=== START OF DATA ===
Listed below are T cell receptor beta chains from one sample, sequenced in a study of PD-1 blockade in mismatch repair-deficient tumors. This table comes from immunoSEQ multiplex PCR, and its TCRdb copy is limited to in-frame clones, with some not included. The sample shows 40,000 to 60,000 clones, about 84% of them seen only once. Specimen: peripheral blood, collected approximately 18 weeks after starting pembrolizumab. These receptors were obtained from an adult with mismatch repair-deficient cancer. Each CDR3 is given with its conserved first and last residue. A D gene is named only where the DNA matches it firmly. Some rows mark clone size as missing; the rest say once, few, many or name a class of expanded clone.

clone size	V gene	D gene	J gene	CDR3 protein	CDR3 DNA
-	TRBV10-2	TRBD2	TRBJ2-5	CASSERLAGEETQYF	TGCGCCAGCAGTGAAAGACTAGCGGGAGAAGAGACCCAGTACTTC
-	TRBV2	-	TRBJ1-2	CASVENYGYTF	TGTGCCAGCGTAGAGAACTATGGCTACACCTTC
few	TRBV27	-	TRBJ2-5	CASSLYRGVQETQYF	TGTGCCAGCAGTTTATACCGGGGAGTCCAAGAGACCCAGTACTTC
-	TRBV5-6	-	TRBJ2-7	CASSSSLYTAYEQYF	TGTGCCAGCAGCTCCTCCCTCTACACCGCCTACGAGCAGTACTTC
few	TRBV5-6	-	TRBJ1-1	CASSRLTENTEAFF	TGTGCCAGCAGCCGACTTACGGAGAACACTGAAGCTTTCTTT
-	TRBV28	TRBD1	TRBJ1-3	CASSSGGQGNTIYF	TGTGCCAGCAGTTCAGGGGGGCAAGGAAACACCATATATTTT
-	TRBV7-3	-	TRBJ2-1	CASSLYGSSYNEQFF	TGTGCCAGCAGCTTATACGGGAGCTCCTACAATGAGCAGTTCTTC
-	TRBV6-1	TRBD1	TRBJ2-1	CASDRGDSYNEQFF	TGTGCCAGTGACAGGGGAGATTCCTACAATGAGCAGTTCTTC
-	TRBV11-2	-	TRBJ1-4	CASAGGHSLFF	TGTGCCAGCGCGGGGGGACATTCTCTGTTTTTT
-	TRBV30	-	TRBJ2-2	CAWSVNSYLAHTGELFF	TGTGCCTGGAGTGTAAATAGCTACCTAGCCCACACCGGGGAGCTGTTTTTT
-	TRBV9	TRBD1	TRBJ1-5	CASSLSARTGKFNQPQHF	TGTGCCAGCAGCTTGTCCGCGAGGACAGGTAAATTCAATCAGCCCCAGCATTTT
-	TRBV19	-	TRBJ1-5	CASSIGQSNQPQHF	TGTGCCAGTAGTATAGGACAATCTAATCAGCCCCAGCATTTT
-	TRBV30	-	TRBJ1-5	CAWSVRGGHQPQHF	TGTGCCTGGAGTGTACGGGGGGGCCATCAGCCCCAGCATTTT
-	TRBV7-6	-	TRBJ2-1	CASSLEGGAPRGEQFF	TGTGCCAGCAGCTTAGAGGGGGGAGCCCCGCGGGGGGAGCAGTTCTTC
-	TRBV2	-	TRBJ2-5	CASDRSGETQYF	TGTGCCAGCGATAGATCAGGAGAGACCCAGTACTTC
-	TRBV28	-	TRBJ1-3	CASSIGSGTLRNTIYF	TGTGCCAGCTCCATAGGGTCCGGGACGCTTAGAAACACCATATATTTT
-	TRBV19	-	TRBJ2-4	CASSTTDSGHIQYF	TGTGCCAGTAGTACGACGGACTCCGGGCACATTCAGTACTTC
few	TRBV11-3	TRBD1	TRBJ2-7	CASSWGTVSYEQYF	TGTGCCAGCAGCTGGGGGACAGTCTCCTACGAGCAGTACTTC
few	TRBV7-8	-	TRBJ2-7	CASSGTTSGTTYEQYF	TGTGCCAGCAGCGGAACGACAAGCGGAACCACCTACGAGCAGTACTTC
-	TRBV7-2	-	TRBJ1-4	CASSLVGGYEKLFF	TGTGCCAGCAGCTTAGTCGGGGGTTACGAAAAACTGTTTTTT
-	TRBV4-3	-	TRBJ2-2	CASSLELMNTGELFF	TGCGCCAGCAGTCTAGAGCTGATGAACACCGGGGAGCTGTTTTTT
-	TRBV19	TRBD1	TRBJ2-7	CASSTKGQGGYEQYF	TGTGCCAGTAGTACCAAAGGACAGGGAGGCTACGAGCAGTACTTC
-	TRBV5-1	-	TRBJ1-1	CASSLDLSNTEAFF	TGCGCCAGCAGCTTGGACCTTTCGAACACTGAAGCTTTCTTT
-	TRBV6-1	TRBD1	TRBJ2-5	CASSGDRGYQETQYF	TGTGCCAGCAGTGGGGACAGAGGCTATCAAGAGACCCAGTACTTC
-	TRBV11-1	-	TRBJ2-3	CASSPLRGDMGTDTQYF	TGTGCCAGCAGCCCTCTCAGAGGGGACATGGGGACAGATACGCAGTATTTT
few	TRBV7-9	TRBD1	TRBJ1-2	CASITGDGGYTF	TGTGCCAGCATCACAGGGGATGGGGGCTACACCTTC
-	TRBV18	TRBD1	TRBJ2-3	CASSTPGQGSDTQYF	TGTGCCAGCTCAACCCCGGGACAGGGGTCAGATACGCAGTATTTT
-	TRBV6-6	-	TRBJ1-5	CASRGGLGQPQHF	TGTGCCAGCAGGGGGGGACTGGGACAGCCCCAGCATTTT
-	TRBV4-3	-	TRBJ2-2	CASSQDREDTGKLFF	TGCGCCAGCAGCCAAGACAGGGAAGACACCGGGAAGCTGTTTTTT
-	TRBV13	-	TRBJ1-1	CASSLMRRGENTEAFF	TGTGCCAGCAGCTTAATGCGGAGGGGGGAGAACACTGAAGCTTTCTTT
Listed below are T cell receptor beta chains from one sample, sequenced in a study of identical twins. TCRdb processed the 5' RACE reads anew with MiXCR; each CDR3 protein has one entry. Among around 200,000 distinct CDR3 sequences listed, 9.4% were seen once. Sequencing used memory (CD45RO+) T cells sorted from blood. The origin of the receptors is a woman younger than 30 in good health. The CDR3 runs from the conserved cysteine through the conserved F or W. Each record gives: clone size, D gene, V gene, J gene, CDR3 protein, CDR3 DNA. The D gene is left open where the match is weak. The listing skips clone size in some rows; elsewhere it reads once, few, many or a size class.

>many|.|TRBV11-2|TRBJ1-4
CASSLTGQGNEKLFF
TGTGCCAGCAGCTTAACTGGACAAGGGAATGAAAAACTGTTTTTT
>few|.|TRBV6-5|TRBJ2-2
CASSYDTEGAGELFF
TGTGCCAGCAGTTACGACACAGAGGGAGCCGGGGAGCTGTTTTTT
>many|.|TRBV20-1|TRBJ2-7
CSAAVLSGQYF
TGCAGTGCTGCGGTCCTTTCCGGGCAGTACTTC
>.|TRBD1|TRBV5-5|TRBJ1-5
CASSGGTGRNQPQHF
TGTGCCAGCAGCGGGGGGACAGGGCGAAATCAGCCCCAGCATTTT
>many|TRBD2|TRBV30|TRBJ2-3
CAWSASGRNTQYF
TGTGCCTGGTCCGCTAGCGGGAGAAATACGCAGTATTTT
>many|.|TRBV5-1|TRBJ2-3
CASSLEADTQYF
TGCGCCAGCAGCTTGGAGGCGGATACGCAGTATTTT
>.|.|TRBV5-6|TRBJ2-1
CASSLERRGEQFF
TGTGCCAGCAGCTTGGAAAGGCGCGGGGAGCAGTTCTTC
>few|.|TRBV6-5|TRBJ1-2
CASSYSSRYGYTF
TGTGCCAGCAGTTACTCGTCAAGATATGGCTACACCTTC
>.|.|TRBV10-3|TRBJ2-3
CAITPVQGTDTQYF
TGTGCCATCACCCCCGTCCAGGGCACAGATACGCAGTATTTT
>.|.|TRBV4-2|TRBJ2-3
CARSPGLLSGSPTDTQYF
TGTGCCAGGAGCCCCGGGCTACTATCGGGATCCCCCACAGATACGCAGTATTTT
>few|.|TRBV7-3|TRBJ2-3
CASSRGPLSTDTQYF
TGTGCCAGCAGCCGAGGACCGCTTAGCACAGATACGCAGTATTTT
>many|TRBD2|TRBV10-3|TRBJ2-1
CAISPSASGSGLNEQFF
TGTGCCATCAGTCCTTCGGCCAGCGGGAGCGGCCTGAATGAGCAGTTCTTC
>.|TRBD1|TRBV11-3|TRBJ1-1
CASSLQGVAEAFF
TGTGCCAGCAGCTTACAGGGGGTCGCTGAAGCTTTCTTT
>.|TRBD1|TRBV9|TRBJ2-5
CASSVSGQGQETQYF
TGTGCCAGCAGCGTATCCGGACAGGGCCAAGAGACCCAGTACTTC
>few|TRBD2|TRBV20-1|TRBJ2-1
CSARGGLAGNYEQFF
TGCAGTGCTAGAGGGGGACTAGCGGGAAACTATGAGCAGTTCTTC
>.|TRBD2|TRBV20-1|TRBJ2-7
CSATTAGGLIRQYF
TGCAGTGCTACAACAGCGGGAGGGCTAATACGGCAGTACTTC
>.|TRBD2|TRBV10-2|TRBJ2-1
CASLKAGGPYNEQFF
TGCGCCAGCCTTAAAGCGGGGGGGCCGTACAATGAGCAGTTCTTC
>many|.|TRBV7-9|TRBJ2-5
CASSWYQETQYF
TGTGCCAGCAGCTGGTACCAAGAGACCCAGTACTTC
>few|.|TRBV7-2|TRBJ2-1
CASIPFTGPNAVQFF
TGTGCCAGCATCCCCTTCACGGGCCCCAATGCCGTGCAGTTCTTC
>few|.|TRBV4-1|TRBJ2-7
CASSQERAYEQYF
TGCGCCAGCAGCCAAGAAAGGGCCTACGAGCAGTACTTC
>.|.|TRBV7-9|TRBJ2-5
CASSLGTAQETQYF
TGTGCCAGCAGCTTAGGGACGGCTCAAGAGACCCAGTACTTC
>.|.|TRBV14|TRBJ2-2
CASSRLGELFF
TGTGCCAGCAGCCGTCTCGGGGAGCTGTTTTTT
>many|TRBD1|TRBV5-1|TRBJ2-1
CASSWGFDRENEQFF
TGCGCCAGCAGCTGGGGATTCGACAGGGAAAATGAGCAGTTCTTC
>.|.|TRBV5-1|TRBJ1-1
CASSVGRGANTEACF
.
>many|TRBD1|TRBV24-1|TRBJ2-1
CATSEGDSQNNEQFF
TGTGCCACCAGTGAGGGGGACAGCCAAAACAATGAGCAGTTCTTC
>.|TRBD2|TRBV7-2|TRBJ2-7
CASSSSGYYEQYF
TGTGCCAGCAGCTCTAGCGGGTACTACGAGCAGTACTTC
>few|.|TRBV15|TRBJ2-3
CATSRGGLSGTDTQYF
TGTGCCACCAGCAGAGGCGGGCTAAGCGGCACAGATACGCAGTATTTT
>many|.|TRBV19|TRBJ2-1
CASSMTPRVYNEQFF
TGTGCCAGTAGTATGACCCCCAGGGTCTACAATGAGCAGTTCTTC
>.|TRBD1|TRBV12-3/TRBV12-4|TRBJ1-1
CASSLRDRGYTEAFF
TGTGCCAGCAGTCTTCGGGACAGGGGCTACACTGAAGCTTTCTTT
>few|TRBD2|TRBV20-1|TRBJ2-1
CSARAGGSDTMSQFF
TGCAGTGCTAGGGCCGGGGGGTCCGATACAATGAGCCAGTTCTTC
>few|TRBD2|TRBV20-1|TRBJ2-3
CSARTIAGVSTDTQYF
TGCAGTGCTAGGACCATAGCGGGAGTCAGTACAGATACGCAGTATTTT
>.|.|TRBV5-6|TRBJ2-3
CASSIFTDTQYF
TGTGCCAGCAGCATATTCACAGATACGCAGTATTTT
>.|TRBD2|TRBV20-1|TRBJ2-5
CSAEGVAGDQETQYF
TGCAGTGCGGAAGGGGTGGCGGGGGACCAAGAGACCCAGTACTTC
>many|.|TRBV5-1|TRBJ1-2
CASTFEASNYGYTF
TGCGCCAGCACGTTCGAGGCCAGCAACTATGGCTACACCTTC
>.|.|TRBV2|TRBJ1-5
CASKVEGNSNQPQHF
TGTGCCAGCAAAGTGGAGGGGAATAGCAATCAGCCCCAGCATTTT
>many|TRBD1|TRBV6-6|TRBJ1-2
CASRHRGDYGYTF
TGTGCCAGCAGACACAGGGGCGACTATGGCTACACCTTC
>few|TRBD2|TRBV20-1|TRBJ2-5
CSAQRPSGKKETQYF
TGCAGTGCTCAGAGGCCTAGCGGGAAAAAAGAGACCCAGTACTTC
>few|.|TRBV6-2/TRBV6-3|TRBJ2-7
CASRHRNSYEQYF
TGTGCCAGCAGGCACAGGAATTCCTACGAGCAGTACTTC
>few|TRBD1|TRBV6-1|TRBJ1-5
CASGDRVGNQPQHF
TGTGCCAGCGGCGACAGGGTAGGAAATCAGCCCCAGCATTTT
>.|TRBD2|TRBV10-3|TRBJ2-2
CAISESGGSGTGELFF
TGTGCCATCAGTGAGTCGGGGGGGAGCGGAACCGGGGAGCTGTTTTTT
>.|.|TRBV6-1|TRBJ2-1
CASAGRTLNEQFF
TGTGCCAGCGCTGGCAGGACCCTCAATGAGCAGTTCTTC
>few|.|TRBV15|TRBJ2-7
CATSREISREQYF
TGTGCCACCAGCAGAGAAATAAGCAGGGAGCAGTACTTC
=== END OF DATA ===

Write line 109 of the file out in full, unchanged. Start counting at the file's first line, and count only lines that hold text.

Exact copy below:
>.|TRBD2|TRBV7-2|TRBJ2-7